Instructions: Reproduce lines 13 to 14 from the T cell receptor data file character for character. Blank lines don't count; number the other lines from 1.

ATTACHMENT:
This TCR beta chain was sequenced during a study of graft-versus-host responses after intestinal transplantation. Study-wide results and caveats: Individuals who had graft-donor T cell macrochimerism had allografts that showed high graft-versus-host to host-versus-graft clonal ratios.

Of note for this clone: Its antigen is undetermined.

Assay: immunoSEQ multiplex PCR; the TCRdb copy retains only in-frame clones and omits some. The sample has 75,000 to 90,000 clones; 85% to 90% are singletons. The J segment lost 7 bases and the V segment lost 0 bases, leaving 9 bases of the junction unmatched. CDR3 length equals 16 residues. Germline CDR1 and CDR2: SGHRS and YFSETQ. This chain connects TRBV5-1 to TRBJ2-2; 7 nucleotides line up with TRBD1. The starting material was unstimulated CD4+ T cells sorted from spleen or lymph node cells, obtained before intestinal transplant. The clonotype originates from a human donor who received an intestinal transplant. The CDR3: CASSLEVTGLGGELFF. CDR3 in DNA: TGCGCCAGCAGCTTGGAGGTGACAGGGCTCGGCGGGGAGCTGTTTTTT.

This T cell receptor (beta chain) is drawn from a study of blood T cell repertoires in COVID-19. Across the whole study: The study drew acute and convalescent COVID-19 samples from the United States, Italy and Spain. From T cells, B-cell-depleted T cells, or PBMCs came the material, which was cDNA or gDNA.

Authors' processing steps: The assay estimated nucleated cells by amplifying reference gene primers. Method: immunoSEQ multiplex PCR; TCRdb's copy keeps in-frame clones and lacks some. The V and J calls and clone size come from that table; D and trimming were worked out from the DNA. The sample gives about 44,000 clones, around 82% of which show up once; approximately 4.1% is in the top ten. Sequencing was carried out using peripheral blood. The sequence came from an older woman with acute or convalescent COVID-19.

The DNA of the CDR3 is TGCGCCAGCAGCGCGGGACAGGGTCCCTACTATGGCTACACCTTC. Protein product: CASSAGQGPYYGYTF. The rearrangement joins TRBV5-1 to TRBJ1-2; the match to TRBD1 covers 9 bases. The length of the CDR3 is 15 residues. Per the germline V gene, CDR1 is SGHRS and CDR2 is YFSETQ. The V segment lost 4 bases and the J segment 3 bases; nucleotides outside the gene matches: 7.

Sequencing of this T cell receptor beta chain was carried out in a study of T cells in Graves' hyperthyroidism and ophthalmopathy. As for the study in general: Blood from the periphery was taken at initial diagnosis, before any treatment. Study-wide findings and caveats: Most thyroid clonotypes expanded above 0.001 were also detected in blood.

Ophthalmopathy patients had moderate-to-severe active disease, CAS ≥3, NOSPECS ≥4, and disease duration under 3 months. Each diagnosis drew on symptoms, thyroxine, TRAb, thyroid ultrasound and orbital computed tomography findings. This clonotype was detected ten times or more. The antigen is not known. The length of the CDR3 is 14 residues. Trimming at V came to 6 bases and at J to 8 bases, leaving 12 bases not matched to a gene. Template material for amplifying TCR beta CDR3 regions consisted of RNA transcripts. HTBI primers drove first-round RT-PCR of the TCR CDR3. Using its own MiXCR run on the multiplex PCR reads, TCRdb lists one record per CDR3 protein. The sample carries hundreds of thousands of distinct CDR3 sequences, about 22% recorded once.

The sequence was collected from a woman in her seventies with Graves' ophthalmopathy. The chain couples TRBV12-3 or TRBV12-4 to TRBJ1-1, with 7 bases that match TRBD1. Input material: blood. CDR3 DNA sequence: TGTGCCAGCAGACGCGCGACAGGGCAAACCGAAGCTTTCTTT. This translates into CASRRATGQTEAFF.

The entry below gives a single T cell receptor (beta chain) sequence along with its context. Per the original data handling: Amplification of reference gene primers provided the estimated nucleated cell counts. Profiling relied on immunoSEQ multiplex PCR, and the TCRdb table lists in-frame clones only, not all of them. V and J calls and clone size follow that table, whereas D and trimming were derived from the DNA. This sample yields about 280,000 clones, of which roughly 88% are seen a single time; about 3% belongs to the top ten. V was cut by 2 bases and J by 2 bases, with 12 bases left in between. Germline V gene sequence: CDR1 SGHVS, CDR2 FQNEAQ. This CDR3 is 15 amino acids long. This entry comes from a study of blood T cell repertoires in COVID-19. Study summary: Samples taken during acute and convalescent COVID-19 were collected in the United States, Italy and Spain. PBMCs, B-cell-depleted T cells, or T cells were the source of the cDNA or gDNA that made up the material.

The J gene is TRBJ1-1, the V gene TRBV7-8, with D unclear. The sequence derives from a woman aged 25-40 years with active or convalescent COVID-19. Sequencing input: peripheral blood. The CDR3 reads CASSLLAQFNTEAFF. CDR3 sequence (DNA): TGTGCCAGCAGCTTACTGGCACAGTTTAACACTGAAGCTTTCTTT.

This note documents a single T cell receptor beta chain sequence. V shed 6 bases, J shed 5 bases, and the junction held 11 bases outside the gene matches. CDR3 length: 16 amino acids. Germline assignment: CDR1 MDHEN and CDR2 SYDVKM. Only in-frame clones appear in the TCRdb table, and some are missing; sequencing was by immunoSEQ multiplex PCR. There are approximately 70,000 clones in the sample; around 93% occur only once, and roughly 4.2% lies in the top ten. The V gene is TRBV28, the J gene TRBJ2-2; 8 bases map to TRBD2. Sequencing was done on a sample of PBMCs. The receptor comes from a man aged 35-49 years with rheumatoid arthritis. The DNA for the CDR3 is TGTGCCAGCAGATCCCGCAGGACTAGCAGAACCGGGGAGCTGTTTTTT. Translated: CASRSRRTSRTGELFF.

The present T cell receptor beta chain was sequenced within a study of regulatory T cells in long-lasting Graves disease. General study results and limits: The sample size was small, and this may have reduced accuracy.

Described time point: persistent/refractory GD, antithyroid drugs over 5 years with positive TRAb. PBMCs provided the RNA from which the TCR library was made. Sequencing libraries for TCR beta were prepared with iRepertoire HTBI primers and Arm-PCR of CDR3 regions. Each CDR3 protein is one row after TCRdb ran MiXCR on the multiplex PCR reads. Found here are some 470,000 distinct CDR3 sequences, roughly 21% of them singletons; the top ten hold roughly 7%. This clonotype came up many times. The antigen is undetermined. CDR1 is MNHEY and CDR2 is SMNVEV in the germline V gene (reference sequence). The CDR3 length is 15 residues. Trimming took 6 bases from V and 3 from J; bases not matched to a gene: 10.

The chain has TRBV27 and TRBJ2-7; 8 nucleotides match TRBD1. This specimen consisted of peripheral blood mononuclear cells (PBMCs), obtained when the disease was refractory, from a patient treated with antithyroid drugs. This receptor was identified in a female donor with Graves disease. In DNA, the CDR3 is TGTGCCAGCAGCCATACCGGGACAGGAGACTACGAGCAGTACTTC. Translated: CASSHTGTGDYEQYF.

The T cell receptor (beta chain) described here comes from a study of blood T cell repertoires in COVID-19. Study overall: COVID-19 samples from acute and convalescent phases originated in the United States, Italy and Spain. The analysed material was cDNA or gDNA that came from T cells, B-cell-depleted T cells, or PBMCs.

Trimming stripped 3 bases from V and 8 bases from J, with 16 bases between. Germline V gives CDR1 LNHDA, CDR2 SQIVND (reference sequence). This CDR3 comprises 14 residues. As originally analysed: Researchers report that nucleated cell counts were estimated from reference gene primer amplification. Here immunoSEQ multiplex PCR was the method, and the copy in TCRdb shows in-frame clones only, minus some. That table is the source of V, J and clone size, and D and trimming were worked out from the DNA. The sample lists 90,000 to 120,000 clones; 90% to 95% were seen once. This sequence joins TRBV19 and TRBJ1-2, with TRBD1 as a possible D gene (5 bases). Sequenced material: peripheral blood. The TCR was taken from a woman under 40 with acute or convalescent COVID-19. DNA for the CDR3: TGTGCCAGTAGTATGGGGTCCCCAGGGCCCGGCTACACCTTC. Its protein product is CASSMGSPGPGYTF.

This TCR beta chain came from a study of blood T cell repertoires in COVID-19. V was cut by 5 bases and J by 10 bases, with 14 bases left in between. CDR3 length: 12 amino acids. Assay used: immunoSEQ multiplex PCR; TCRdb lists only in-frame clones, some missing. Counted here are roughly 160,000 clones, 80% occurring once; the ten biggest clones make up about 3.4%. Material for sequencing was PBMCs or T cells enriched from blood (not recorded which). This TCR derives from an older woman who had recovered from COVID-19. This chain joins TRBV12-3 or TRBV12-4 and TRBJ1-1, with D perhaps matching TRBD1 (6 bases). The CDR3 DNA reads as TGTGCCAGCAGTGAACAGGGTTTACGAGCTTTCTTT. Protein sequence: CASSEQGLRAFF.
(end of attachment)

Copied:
The present T cell receptor beta chain was sequenced within a study of regulatory T cells in long-lasting Graves disease. General study results and limits: The sample size was small, and this may have reduced accuracy.

Described time point: persistent/refractory GD, antithyroid drugs over 5 years with positive TRAb. PBMCs provided the RNA from which the TCR library was made. Sequencing libraries for TCR beta were prepared with iRepertoire HTBI primers and Arm-PCR of CDR3 regions. Each CDR3 protein is one row after TCRdb ran MiXCR on the multiplex PCR reads. Found here are some 470,000 distinct CDR3 sequences, roughly 21% of them singletons; the top ten hold roughly 7%. This clonotype came up many times. The antigen is undetermined. CDR1 is MNHEY and CDR2 is SMNVEV in the germline V gene (reference sequence). The CDR3 length is 15 residues. Trimming took 6 bases from V and 3 from J; bases not matched to a gene: 10.